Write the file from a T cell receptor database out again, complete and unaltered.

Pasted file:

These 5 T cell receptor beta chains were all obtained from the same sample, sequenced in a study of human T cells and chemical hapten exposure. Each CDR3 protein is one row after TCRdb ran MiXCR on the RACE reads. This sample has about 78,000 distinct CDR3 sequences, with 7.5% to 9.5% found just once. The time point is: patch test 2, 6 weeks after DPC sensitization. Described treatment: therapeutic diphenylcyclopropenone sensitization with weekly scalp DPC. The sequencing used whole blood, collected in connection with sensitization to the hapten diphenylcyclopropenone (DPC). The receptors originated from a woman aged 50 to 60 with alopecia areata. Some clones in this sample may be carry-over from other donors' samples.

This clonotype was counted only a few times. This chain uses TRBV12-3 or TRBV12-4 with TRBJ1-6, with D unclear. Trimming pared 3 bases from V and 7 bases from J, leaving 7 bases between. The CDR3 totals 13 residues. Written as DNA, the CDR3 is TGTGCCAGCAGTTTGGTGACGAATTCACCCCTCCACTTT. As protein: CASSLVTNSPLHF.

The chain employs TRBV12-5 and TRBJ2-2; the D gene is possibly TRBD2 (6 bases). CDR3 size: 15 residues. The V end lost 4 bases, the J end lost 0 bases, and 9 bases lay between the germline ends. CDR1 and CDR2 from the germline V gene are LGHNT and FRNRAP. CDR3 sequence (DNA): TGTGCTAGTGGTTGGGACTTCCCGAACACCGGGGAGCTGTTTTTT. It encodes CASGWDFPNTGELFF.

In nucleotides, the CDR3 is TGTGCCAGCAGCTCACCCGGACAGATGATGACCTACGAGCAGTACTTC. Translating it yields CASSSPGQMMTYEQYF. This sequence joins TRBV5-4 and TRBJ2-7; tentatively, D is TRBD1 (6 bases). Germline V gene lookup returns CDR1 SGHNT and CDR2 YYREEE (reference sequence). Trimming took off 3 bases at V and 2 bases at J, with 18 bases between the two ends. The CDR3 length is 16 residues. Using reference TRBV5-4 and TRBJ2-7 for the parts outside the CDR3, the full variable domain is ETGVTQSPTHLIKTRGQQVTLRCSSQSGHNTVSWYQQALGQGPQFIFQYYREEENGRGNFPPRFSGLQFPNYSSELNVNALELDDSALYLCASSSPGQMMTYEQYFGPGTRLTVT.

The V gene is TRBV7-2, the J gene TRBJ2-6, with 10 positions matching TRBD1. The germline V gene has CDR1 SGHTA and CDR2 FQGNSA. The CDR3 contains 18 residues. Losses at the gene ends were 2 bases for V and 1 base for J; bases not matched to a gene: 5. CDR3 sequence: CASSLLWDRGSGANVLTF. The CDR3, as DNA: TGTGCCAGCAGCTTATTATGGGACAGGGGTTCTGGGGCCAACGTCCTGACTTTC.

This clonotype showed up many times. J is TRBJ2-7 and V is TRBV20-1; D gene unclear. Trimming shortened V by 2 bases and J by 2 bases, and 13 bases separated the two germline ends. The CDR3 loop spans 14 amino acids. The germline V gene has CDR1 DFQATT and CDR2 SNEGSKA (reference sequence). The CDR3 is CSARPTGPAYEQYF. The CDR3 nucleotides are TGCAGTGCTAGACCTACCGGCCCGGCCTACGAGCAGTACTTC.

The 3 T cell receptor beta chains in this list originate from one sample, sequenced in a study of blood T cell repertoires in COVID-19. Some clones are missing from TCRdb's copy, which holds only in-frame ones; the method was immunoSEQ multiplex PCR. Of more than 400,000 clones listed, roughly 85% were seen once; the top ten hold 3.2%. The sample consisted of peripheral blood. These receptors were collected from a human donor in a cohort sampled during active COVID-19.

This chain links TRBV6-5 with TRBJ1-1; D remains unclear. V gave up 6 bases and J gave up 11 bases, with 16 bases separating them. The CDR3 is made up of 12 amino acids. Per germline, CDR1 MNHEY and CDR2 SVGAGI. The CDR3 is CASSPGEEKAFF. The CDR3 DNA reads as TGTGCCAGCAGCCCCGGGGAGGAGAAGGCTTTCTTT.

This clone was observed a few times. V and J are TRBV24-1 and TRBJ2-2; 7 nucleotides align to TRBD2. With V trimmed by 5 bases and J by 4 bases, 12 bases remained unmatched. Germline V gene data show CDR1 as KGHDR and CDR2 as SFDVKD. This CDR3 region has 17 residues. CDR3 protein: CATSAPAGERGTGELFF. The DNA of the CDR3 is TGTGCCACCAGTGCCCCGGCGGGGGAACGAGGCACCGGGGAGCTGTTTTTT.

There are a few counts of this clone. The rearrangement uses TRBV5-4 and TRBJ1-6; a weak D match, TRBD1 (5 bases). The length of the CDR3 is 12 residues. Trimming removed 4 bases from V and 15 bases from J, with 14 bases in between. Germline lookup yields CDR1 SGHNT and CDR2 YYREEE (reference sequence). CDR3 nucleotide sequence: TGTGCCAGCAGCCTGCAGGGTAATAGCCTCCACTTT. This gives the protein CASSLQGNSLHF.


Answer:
These 5 T cell receptor beta chains were all obtained from the same sample, sequenced in a study of human T cells and chemical hapten exposure. Each CDR3 protein is one row after TCRdb ran MiXCR on the RACE reads. This sample has about 78,000 distinct CDR3 sequences, with 7.5% to 9.5% found just once. The time point is: patch test 2, 6 weeks after DPC sensitization. Described treatment: therapeutic diphenylcyclopropenone sensitization with weekly scalp DPC. The sequencing used whole blood, collected in connection with sensitization to the hapten diphenylcyclopropenone (DPC). The receptors originated from a woman aged 50 to 60 with alopecia areata. Some clones in this sample may be carry-over from other donors' samples.

This clonotype was counted only a few times. This chain uses TRBV12-3 or TRBV12-4 with TRBJ1-6, with D unclear. Trimming pared 3 bases from V and 7 bases from J, leaving 7 bases between. The CDR3 totals 13 residues. Written as DNA, the CDR3 is TGTGCCAGCAGTTTGGTGACGAATTCACCCCTCCACTTT. As protein: CASSLVTNSPLHF.

The chain employs TRBV12-5 and TRBJ2-2; the D gene is possibly TRBD2 (6 bases). CDR3 size: 15 residues. The V end lost 4 bases, the J end lost 0 bases, and 9 bases lay between the germline ends. CDR1 and CDR2 from the germline V gene are LGHNT and FRNRAP. CDR3 sequence (DNA): TGTGCTAGTGGTTGGGACTTCCCGAACACCGGGGAGCTGTTTTTT. It encodes CASGWDFPNTGELFF.

In nucleotides, the CDR3 is TGTGCCAGCAGCTCACCCGGACAGATGATGACCTACGAGCAGTACTTC. Translating it yields CASSSPGQMMTYEQYF. This sequence joins TRBV5-4 and TRBJ2-7; tentatively, D is TRBD1 (6 bases). Germline V gene lookup returns CDR1 SGHNT and CDR2 YYREEE (reference sequence). Trimming took off 3 bases at V and 2 bases at J, with 18 bases between the two ends. The CDR3 length is 16 residues. Using reference TRBV5-4 and TRBJ2-7 for the parts outside the CDR3, the full variable domain is ETGVTQSPTHLIKTRGQQVTLRCSSQSGHNTVSWYQQALGQGPQFIFQYYREEENGRGNFPPRFSGLQFPNYSSELNVNALELDDSALYLCASSSPGQMMTYEQYFGPGTRLTVT.

The V gene is TRBV7-2, the J gene TRBJ2-6, with 10 positions matching TRBD1. The germline V gene has CDR1 SGHTA and CDR2 FQGNSA. The CDR3 contains 18 residues. Losses at the gene ends were 2 bases for V and 1 base for J; bases not matched to a gene: 5. CDR3 sequence: CASSLLWDRGSGANVLTF. The CDR3, as DNA: TGTGCCAGCAGCTTATTATGGGACAGGGGTTCTGGGGCCAACGTCCTGACTTTC.

This clonotype showed up many times. J is TRBJ2-7 and V is TRBV20-1; D gene unclear. Trimming shortened V by 2 bases and J by 2 bases, and 13 bases separated the two germline ends. The CDR3 loop spans 14 amino acids. The germline V gene has CDR1 DFQATT and CDR2 SNEGSKA (reference sequence). The CDR3 is CSARPTGPAYEQYF. The CDR3 nucleotides are TGCAGTGCTAGACCTACCGGCCCGGCCTACGAGCAGTACTTC.

The 3 T cell receptor beta chains in this list originate from one sample, sequenced in a study of blood T cell repertoires in COVID-19. Some clones are missing from TCRdb's copy, which holds only in-frame ones; the method was immunoSEQ multiplex PCR. Of more than 400,000 clones listed, roughly 85% were seen once; the top ten hold 3.2%. The sample consisted of peripheral blood. These receptors were collected from a human donor in a cohort sampled during active COVID-19.

This chain links TRBV6-5 with TRBJ1-1; D remains unclear. V gave up 6 bases and J gave up 11 bases, with 16 bases separating them. The CDR3 is made up of 12 amino acids. Per germline, CDR1 MNHEY and CDR2 SVGAGI. The CDR3 is CASSPGEEKAFF. The CDR3 DNA reads as TGTGCCAGCAGCCCCGGGGAGGAGAAGGCTTTCTTT.

This clone was observed a few times. V and J are TRBV24-1 and TRBJ2-2; 7 nucleotides align to TRBD2. With V trimmed by 5 bases and J by 4 bases, 12 bases remained unmatched. Germline V gene data show CDR1 as KGHDR and CDR2 as SFDVKD. This CDR3 region has 17 residues. CDR3 protein: CATSAPAGERGTGELFF. The DNA of the CDR3 is TGTGCCACCAGTGCCCCGGCGGGGGAACGAGGCACCGGGGAGCTGTTTTTT.

There are a few counts of this clone. The rearrangement uses TRBV5-4 and TRBJ1-6; a weak D match, TRBD1 (5 bases). The length of the CDR3 is 12 residues. Trimming removed 4 bases from V and 15 bases from J, with 14 bases in between. Germline lookup yields CDR1 SGHNT and CDR2 YYREEE (reference sequence). CDR3 nucleotide sequence: TGTGCCAGCAGCCTGCAGGGTAATAGCCTCCACTTT. This gives the protein CASSLQGNSLHF.